William Emerson was born and died in the village of Hurworth, near Darlington, County Durham. He was the son of Dudley Emerson, a schoolmaster. He was taught mathematics by his father and classics by the curate of Hurworth, who boarded in his father's house. After receiving further education at schools in York and Newcastle, he settled himself in his native village and remained there for the rest of his life. He set himself up initially as a mathematics teacher. However, this profession did not suit his character and he lost all his pupils. He had a contract with John Nourse, one of the most important publishers in London, to write a series of scientific textbooks addressed to the general public. With the profit derived from his activity as a textbook writer and a small income left by his father, he could maintain a modest, but decent, standard of living. In c.1735 he married Elizabeth, a niece of the Rev. Dr John Johnson, at that time rector at Hurworth. Johnson treated Emerson as a person of inferior rank. He was certainly an eccentric: his manners and shabby clothes did not pass without notice. He was, however, a very good instrument-maker – his house was full of instruments and clocks – and he built for his wife a very elaborate spinning-wheel (a drawing of which appears in The Principles of Mechanics). Emerson was in demand not only for repairing clocks, but also for tuning harpsichords. In his later years he suffered from ‘the stone’, of which he died.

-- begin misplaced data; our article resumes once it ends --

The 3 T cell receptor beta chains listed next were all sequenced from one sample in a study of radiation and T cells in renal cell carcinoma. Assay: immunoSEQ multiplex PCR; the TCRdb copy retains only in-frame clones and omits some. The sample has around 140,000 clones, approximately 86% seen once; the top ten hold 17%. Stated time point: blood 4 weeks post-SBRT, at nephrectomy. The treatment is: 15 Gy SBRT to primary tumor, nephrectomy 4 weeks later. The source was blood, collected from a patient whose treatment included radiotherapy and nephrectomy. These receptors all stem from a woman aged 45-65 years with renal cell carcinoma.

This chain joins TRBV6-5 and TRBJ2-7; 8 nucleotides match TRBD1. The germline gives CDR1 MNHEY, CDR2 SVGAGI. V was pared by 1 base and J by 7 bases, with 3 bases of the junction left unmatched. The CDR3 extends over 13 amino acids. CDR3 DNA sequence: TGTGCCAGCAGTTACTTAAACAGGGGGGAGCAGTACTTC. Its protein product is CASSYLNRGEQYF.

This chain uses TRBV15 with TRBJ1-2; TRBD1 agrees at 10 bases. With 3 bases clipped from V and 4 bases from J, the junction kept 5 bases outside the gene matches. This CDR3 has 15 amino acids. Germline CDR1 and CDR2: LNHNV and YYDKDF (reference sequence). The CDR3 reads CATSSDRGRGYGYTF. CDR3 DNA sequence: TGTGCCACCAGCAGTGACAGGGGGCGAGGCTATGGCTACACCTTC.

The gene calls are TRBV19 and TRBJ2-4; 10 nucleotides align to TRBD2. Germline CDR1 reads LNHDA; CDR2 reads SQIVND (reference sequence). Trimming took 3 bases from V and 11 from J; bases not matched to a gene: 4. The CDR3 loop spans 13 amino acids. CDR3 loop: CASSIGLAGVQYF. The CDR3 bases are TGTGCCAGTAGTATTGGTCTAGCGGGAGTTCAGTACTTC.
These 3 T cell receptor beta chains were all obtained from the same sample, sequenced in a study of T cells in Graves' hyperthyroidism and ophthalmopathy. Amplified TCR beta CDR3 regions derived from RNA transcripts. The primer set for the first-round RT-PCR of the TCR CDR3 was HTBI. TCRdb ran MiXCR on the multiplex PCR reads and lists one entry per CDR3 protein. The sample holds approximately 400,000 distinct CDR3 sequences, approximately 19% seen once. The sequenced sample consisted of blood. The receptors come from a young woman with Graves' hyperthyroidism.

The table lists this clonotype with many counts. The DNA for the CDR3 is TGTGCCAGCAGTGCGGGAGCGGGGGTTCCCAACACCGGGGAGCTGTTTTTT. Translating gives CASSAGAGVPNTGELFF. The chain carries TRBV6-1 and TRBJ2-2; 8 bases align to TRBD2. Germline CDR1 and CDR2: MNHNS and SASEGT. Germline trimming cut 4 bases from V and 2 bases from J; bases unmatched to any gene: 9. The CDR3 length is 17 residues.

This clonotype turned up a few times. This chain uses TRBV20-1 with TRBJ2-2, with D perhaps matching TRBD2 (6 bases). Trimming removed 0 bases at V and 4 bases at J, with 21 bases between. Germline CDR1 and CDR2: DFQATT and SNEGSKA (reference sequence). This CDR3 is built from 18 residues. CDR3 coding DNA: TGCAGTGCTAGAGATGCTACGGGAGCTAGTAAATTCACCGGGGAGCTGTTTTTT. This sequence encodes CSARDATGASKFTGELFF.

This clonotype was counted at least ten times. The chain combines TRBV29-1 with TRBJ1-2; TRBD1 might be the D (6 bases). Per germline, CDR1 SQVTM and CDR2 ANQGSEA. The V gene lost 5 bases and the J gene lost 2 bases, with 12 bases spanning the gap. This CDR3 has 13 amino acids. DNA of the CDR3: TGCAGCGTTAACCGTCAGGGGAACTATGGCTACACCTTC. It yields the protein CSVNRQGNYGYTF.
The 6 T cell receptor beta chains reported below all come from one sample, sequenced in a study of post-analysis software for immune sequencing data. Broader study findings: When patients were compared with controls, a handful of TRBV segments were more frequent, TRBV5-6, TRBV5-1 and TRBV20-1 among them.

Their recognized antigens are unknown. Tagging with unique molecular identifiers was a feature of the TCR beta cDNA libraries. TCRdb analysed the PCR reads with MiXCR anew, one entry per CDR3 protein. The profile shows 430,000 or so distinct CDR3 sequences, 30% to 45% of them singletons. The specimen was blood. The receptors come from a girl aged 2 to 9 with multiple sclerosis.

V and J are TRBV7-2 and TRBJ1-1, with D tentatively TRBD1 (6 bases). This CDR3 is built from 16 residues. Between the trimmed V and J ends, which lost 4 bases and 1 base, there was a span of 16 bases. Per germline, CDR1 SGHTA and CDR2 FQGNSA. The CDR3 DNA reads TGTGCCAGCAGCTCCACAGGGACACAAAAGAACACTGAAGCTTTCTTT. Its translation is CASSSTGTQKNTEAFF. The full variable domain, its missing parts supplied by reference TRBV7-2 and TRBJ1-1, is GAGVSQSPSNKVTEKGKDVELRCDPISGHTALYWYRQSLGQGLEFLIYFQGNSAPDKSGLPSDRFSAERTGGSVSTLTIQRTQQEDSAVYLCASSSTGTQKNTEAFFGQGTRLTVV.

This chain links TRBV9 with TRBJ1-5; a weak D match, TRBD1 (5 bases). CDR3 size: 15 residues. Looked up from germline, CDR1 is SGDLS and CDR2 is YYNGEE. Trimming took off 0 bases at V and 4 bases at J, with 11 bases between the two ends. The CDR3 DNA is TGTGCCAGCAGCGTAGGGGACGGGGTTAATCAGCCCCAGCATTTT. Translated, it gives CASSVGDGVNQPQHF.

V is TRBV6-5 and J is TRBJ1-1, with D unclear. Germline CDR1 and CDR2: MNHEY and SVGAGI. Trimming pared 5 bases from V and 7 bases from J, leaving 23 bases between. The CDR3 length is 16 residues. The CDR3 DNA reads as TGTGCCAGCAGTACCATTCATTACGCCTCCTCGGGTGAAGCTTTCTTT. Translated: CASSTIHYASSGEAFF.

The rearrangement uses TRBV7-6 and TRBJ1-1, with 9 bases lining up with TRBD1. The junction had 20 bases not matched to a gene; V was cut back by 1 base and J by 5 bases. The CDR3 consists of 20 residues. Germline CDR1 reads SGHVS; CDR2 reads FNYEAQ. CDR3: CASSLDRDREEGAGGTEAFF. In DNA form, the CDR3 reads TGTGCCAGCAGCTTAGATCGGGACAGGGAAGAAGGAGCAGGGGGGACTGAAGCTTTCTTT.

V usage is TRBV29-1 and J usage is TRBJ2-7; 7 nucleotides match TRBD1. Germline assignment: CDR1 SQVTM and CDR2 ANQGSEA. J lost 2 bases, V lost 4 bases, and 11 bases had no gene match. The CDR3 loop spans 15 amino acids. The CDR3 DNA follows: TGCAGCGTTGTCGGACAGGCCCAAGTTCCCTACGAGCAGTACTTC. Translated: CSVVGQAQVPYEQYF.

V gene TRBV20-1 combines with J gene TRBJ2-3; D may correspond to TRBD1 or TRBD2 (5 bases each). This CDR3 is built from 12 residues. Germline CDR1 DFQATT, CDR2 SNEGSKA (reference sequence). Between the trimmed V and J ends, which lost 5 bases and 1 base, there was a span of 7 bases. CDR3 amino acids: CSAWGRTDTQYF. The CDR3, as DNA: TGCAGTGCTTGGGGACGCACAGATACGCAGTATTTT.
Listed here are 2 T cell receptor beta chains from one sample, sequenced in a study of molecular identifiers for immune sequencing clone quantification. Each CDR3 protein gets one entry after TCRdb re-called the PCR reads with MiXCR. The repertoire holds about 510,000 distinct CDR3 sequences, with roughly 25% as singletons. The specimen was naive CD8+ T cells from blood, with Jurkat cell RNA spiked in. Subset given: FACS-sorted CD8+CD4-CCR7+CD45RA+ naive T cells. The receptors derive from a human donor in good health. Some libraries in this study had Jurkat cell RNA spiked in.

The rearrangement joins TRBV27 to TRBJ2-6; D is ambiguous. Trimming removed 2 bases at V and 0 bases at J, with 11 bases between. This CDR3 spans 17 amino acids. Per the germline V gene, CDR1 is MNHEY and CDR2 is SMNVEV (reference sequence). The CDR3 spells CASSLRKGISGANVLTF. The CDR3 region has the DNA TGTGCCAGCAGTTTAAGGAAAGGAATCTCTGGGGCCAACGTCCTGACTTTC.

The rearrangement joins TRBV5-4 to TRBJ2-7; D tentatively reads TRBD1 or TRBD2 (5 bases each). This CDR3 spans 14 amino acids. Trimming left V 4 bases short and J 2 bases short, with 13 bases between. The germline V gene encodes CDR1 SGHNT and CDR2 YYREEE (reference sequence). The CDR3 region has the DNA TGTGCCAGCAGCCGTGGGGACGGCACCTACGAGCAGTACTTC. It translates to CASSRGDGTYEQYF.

From The Continuum Encyclopedia of British Philosophy in Oxford Reference.